The GAOA permanently funds the LWCF at $900 million per year to secure public access, improve recreational opportunities, and preserve ecosystem benefits for local communities. The legislation will also appropriate $1.9 billion per year for five years in non-taxpayer money for deferred maintenance at properties managed by the National Park Service, United States Forest Service, the Fish and Wildlife Service, the Bureau of Land Management, and the Bureau of Indian Education.
"Massachusetts is home to an abundance of national parks and historical sites and beautiful state and local parks close to home that offer unique recreational opportunities, critical habitats that support our biodiversity, and important landmarks for our country," said MA Energy and Environmental Affairs Secretary Kathleen Theoharides. "The GAOA will help ensure that the Commonwealth's natural resources are preserved for the continued enjoyment of the public."
Massachusetts is home to 15 official National Park Service sites that welcome over 10 million visitors annually. Locally, it is estimated that Massachusetts has a backlog of approximately $244 million in deferred maintenance at National Parks properties across the state.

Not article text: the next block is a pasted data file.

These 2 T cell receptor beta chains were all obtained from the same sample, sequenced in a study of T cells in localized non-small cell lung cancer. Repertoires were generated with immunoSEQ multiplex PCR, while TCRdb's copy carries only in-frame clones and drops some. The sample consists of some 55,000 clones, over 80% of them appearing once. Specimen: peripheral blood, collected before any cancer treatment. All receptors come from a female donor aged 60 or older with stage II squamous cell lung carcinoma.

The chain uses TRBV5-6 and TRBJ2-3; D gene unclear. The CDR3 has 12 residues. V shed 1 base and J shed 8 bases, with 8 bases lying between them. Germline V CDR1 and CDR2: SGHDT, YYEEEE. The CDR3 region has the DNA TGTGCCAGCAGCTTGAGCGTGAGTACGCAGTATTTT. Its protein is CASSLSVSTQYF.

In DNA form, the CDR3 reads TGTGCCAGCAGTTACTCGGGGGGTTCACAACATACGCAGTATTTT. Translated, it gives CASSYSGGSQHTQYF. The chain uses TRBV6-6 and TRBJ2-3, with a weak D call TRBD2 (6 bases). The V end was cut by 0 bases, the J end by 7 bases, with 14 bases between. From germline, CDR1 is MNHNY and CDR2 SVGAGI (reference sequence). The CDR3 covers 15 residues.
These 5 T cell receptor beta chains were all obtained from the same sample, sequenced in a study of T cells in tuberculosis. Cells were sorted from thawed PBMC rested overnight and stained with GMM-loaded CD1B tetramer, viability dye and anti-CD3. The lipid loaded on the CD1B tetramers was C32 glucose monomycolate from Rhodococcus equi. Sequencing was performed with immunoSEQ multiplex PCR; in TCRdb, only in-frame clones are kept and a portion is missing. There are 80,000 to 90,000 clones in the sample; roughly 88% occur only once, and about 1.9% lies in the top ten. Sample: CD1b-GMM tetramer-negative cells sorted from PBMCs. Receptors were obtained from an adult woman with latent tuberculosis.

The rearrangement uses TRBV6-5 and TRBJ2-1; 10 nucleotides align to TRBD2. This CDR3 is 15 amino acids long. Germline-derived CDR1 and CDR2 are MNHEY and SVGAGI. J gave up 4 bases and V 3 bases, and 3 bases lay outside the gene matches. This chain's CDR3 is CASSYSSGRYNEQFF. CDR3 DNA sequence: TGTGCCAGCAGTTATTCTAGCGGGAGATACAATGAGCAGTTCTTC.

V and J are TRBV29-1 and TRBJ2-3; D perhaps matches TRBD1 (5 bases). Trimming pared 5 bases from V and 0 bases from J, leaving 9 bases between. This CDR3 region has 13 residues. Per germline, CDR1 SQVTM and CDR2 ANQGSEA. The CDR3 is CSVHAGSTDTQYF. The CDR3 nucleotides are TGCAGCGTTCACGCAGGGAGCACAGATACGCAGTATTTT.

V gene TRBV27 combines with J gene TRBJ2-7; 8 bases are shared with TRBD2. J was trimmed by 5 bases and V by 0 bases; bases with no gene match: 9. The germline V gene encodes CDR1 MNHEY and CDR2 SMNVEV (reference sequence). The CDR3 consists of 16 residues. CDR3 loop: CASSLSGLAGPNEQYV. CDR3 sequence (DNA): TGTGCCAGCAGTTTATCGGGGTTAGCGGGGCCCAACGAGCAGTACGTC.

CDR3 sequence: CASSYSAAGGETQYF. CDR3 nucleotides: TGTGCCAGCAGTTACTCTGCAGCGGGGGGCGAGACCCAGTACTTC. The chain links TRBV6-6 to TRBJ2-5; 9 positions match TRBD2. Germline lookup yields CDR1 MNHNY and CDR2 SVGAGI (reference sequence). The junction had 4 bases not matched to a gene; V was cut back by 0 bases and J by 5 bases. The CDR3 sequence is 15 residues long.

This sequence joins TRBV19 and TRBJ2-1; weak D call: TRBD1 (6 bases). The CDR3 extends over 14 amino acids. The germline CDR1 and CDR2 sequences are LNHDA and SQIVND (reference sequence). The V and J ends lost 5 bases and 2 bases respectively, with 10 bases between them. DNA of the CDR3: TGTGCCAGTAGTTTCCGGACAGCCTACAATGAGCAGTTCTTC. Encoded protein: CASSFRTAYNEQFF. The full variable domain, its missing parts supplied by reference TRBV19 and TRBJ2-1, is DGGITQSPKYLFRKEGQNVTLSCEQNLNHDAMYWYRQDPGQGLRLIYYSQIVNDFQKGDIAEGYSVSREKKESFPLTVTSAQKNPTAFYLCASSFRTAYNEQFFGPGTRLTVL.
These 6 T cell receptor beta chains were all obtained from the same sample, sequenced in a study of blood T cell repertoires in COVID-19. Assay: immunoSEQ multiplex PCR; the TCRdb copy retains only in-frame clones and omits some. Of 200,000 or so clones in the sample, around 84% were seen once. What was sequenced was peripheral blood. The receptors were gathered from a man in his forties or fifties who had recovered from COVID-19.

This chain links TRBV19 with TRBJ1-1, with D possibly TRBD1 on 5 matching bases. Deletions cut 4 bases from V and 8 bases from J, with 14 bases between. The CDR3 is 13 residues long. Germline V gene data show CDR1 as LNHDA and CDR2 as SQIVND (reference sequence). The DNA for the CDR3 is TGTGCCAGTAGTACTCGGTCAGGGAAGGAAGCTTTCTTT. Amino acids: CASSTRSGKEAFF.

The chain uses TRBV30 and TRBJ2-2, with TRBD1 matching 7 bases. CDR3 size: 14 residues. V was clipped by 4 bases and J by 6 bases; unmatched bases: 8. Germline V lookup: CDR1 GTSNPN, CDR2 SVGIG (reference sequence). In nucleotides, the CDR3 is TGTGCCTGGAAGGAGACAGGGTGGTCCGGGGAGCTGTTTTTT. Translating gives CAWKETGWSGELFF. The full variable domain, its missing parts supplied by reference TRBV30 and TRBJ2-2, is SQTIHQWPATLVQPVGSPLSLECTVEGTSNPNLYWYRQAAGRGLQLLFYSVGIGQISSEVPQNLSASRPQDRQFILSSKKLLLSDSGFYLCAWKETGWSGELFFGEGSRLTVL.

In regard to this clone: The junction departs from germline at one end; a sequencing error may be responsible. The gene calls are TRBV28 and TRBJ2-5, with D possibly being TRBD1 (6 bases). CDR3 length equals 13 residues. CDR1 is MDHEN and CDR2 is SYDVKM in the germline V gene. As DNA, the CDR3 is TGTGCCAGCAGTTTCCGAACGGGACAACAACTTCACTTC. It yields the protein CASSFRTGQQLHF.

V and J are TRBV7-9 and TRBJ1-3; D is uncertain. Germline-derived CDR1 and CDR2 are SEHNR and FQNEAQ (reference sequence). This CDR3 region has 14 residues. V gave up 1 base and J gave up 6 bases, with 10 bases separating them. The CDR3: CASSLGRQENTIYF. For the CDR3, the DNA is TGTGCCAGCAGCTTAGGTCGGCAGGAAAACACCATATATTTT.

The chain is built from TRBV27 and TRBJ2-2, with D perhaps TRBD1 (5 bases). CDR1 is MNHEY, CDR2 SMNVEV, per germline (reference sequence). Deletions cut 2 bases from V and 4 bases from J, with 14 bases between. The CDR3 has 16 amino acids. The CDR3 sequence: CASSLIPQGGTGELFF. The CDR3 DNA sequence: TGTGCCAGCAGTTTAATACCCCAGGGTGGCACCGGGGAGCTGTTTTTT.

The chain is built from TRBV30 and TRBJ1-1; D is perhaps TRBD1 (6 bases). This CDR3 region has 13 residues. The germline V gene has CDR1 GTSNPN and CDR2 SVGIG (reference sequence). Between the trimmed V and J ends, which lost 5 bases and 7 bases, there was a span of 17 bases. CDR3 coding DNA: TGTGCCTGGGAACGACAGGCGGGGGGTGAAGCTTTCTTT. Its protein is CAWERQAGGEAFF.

Aimed at supporting and preserving conservation programs, the LWCF continues its mission to protect parks and public lands, sustain working landscapes and rural economies, and increase access for recreation for all Americans. The legislation ensures non-taxpayer funds collected annually from offshore energy receipts to be spent only and fully on their intended purpose — the improvement of access to public lands.
LWCF funds can be used for designing, acquiring, and developing outdoor recreation facilities, and the commonwealth will be looking at ways to use these funds to address climate change, promote equity, and improve the health of community residents. Since being authorized by Congress in 1964 the LWCF has funded 523 projects in the commonwealth from the Appalachian Trail to the Cape Cod National Seashore and many projects in between including parks and recreational infrastructure totaling almost $117 million. In Massachusetts, the EEA administers LWCF grants on behalf of the National Park Service and offers these funds through a competitive grant program to municipalities with an up-to-date Open Space and Recreation Plan, as well as to the Departments of Conservation and Recreation and Fish and Game.
The Baker-Polito Administration has made investing in parks and open spaces a priority, and recently announced $4 million in MassTrails Grants to 55 local trail projects throughout the commonwealth. The grant program, created by the administration, supports the state's vast network of trails with projects dedicated to the construction, maintenance, and improvements for a variety of public trails, including hiking trails, bikeways, and shared-use paths.
Gene Chague can be reached at email@example.com or 413-637-1818.